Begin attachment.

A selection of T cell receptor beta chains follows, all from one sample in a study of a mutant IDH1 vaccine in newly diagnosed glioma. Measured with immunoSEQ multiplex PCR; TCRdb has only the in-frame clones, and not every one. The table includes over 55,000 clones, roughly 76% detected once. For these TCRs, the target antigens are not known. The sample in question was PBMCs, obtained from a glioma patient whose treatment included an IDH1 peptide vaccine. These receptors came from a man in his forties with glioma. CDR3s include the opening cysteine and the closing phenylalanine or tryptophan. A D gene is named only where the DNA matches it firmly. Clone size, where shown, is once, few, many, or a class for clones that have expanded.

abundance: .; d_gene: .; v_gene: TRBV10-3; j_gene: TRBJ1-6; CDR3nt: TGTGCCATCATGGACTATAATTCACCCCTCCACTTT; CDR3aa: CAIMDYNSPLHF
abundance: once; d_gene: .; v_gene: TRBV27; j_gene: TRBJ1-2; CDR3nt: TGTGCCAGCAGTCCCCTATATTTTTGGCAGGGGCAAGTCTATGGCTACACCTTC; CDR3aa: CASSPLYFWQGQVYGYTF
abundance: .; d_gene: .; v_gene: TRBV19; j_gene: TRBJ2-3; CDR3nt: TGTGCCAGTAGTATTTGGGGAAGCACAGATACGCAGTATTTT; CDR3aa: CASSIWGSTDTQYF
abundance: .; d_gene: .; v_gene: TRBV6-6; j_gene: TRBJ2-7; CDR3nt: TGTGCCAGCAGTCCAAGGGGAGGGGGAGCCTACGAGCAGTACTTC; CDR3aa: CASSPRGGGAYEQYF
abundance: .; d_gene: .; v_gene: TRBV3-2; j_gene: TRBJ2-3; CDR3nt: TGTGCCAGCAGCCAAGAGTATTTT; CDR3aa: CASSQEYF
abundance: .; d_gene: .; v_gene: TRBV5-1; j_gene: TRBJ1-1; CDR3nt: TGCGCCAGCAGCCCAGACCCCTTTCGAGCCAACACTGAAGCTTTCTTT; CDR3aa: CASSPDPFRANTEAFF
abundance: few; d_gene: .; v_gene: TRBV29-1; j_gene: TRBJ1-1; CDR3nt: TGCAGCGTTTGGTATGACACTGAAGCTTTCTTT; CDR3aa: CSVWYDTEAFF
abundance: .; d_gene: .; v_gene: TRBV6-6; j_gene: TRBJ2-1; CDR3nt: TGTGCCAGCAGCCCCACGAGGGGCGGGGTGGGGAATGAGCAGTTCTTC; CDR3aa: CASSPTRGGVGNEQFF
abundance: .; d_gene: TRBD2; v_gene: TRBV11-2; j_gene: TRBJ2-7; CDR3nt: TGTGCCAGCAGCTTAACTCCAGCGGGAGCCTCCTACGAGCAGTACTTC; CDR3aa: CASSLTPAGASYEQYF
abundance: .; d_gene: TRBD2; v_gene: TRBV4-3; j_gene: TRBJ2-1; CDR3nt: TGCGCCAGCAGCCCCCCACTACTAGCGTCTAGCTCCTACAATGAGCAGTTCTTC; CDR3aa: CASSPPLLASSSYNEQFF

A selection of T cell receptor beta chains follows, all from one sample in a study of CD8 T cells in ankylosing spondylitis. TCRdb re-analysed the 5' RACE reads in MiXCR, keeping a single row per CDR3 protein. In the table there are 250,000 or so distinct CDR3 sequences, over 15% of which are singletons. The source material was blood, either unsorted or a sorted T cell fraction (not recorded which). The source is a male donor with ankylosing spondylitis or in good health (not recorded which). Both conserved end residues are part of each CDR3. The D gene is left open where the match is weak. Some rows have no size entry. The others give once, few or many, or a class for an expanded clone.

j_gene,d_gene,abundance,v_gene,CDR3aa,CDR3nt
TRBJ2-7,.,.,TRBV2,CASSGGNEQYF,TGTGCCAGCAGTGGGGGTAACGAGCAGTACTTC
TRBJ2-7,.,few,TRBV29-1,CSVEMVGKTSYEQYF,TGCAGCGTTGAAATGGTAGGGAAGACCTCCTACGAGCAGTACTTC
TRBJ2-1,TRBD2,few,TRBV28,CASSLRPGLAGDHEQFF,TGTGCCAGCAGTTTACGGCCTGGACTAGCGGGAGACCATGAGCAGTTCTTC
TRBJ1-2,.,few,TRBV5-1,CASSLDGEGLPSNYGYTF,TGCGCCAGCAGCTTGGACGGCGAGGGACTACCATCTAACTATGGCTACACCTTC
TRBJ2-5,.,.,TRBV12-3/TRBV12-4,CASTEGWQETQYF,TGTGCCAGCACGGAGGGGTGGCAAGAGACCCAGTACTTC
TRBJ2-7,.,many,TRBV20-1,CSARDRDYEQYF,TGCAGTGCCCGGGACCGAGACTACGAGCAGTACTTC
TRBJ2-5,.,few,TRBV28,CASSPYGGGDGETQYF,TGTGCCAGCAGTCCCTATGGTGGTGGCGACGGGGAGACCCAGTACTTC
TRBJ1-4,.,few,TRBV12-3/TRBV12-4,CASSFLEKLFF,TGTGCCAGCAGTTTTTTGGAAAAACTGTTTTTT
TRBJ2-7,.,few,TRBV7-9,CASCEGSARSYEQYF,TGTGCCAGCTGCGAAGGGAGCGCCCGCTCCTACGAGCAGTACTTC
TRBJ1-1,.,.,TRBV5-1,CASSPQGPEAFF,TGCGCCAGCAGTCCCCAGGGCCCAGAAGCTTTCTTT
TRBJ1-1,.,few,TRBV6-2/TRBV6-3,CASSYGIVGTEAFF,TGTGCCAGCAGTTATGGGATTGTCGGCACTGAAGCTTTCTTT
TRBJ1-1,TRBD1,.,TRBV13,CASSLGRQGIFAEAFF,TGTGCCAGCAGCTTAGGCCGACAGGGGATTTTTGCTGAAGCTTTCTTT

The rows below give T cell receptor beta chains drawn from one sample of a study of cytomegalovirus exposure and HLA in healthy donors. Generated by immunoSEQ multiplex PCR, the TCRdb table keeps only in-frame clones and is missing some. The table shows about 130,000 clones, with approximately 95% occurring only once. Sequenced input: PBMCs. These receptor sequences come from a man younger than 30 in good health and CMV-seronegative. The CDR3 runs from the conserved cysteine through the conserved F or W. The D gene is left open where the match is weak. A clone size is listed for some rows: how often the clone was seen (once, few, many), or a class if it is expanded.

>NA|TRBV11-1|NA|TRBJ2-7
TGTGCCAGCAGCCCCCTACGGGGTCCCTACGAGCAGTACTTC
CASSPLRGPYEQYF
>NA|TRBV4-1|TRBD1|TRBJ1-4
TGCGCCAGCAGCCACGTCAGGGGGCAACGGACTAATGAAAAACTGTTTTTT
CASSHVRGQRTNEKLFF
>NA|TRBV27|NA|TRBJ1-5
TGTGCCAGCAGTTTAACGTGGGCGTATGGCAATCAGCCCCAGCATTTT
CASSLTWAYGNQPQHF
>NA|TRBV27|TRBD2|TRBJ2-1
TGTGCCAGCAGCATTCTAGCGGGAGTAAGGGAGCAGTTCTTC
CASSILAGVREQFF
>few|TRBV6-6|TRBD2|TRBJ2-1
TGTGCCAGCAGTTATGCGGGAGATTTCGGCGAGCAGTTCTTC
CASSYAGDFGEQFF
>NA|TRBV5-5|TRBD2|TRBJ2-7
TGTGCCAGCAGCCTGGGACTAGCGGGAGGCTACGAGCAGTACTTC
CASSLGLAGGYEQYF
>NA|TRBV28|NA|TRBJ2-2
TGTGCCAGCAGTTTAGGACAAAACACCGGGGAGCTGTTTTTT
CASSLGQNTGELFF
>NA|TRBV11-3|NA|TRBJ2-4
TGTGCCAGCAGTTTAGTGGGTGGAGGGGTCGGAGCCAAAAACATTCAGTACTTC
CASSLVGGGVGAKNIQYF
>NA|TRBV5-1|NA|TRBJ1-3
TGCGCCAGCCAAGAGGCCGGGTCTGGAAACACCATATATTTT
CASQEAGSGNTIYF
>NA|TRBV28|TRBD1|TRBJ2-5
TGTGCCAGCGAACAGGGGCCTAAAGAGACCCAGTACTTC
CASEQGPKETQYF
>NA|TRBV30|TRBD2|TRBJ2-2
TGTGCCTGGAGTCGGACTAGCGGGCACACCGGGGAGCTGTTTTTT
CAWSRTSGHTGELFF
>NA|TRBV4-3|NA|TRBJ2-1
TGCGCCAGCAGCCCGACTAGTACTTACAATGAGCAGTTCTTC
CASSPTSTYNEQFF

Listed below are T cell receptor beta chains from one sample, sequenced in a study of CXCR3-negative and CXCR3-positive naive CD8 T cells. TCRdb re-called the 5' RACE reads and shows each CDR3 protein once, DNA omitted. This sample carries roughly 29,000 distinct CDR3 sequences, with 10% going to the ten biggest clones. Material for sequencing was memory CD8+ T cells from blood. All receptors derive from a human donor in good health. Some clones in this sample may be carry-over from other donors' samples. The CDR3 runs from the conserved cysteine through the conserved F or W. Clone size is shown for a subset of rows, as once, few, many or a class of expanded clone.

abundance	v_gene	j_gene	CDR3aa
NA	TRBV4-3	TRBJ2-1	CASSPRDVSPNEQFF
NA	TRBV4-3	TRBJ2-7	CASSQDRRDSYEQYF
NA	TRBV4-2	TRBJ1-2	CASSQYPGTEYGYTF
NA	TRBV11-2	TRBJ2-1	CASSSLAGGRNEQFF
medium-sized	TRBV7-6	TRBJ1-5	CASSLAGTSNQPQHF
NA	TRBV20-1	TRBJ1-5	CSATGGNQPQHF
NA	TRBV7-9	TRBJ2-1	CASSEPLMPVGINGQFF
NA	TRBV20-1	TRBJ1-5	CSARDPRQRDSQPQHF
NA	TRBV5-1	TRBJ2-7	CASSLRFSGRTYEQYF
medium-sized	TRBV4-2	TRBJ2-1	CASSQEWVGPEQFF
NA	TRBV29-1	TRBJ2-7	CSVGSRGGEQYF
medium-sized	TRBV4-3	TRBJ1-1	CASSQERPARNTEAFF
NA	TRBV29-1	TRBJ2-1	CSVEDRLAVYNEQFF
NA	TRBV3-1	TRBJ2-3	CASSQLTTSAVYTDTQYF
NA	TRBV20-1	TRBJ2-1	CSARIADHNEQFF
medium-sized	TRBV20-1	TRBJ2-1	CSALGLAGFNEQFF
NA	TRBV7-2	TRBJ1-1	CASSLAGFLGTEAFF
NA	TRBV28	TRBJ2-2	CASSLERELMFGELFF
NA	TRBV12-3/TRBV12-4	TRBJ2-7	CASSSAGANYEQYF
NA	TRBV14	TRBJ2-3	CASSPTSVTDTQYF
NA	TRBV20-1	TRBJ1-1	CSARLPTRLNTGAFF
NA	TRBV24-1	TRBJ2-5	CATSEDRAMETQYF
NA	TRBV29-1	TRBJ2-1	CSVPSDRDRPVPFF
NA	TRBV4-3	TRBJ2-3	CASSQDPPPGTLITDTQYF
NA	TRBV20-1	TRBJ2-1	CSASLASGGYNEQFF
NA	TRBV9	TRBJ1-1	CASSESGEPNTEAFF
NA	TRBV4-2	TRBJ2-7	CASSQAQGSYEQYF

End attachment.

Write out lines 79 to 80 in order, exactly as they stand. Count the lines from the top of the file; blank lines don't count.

NA	TRBV20-1	TRBJ2-1	CSARIADHNEQFF
medium-sized	TRBV20-1	TRBJ2-1	CSALGLAGFNEQFF